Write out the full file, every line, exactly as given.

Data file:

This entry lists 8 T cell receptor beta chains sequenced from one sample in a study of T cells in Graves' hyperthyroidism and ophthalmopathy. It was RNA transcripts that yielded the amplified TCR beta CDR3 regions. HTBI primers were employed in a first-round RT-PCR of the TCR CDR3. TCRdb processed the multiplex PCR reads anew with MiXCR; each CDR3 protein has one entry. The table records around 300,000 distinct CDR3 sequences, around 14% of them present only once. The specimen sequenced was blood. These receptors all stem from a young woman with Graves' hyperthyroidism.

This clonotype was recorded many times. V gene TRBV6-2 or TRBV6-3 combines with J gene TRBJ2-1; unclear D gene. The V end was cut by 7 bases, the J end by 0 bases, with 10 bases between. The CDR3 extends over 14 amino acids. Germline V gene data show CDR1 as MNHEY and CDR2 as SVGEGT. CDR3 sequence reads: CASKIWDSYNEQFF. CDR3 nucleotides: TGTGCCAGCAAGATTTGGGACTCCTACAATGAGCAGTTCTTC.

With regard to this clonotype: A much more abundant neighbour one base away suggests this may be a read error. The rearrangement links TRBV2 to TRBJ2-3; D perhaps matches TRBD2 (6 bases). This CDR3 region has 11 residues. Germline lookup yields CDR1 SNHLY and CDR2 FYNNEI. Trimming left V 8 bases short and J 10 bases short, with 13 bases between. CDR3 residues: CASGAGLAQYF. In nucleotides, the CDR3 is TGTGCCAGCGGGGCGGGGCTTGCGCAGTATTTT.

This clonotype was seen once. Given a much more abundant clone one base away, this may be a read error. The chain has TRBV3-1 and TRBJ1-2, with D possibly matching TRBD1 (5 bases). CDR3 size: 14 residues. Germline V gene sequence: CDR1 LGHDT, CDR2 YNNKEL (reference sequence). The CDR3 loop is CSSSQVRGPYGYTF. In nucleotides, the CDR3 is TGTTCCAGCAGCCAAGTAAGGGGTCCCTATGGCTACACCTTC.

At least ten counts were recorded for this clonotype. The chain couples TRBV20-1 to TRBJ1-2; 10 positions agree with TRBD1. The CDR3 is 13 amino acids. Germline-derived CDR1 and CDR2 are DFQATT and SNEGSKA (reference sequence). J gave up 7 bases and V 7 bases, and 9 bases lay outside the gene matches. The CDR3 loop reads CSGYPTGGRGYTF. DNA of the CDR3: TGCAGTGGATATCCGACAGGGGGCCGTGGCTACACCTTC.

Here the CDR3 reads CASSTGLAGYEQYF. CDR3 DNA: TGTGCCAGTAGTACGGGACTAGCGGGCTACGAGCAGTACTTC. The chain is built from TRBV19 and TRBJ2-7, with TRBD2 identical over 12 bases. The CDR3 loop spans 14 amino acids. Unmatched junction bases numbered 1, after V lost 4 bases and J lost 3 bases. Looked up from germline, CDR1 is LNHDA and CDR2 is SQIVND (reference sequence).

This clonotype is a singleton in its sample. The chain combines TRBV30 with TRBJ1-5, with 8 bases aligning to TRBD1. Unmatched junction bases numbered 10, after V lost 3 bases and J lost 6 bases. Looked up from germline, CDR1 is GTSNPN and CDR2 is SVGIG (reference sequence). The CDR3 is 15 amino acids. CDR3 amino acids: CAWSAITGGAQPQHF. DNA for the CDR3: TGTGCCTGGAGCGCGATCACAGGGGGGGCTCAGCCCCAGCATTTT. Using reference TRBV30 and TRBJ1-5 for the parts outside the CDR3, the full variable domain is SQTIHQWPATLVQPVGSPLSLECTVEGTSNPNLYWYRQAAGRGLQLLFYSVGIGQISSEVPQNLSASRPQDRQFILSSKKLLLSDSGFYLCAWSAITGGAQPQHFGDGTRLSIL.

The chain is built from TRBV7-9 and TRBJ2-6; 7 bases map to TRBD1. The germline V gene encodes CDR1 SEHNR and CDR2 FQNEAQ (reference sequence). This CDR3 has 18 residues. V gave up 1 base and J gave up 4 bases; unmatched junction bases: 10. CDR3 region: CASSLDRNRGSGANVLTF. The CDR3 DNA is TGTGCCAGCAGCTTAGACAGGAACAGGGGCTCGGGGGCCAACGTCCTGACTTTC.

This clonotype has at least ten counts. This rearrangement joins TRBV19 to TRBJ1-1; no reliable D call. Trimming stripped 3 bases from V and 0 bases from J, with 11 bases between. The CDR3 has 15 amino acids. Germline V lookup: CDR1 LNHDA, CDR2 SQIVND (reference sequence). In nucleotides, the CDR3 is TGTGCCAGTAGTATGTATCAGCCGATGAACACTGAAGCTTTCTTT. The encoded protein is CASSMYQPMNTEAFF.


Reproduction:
This entry lists 8 T cell receptor beta chains sequenced from one sample in a study of T cells in Graves' hyperthyroidism and ophthalmopathy. It was RNA transcripts that yielded the amplified TCR beta CDR3 regions. HTBI primers were employed in a first-round RT-PCR of the TCR CDR3. TCRdb processed the multiplex PCR reads anew with MiXCR; each CDR3 protein has one entry. The table records around 300,000 distinct CDR3 sequences, around 14% of them present only once. The specimen sequenced was blood. These receptors all stem from a young woman with Graves' hyperthyroidism.

This clonotype was recorded many times. V gene TRBV6-2 or TRBV6-3 combines with J gene TRBJ2-1; unclear D gene. The V end was cut by 7 bases, the J end by 0 bases, with 10 bases between. The CDR3 extends over 14 amino acids. Germline V gene data show CDR1 as MNHEY and CDR2 as SVGEGT. CDR3 sequence reads: CASKIWDSYNEQFF. CDR3 nucleotides: TGTGCCAGCAAGATTTGGGACTCCTACAATGAGCAGTTCTTC.

With regard to this clonotype: A much more abundant neighbour one base away suggests this may be a read error. The rearrangement links TRBV2 to TRBJ2-3; D perhaps matches TRBD2 (6 bases). This CDR3 region has 11 residues. Germline lookup yields CDR1 SNHLY and CDR2 FYNNEI. Trimming left V 8 bases short and J 10 bases short, with 13 bases between. CDR3 residues: CASGAGLAQYF. In nucleotides, the CDR3 is TGTGCCAGCGGGGCGGGGCTTGCGCAGTATTTT.

This clonotype was seen once. Given a much more abundant clone one base away, this may be a read error. The chain has TRBV3-1 and TRBJ1-2, with D possibly matching TRBD1 (5 bases). CDR3 size: 14 residues. Germline V gene sequence: CDR1 LGHDT, CDR2 YNNKEL (reference sequence). The CDR3 loop is CSSSQVRGPYGYTF. In nucleotides, the CDR3 is TGTTCCAGCAGCCAAGTAAGGGGTCCCTATGGCTACACCTTC.

At least ten counts were recorded for this clonotype. The chain couples TRBV20-1 to TRBJ1-2; 10 positions agree with TRBD1. The CDR3 is 13 amino acids. Germline-derived CDR1 and CDR2 are DFQATT and SNEGSKA (reference sequence). J gave up 7 bases and V 7 bases, and 9 bases lay outside the gene matches. The CDR3 loop reads CSGYPTGGRGYTF. DNA of the CDR3: TGCAGTGGATATCCGACAGGGGGCCGTGGCTACACCTTC.

Here the CDR3 reads CASSTGLAGYEQYF. CDR3 DNA: TGTGCCAGTAGTACGGGACTAGCGGGCTACGAGCAGTACTTC. The chain is built from TRBV19 and TRBJ2-7, with TRBD2 identical over 12 bases. The CDR3 loop spans 14 amino acids. Unmatched junction bases numbered 1, after V lost 4 bases and J lost 3 bases. Looked up from germline, CDR1 is LNHDA and CDR2 is SQIVND (reference sequence).

This clonotype is a singleton in its sample. The chain combines TRBV30 with TRBJ1-5, with 8 bases aligning to TRBD1. Unmatched junction bases numbered 10, after V lost 3 bases and J lost 6 bases. Looked up from germline, CDR1 is GTSNPN and CDR2 is SVGIG (reference sequence). The CDR3 is 15 amino acids. CDR3 amino acids: CAWSAITGGAQPQHF. DNA for the CDR3: TGTGCCTGGAGCGCGATCACAGGGGGGGCTCAGCCCCAGCATTTT. Using reference TRBV30 and TRBJ1-5 for the parts outside the CDR3, the full variable domain is SQTIHQWPATLVQPVGSPLSLECTVEGTSNPNLYWYRQAAGRGLQLLFYSVGIGQISSEVPQNLSASRPQDRQFILSSKKLLLSDSGFYLCAWSAITGGAQPQHFGDGTRLSIL.

The chain is built from TRBV7-9 and TRBJ2-6; 7 bases map to TRBD1. The germline V gene encodes CDR1 SEHNR and CDR2 FQNEAQ (reference sequence). This CDR3 has 18 residues. V gave up 1 base and J gave up 4 bases; unmatched junction bases: 10. CDR3 region: CASSLDRNRGSGANVLTF. The CDR3 DNA is TGTGCCAGCAGCTTAGACAGGAACAGGGGCTCGGGGGCCAACGTCCTGACTTTC.

This clonotype has at least ten counts. This rearrangement joins TRBV19 to TRBJ1-1; no reliable D call. Trimming stripped 3 bases from V and 0 bases from J, with 11 bases between. The CDR3 has 15 amino acids. Germline V lookup: CDR1 LNHDA, CDR2 SQIVND (reference sequence). In nucleotides, the CDR3 is TGTGCCAGTAGTATGTATCAGCCGATGAACACTGAAGCTTTCTTT. The encoded protein is CASSMYQPMNTEAFF.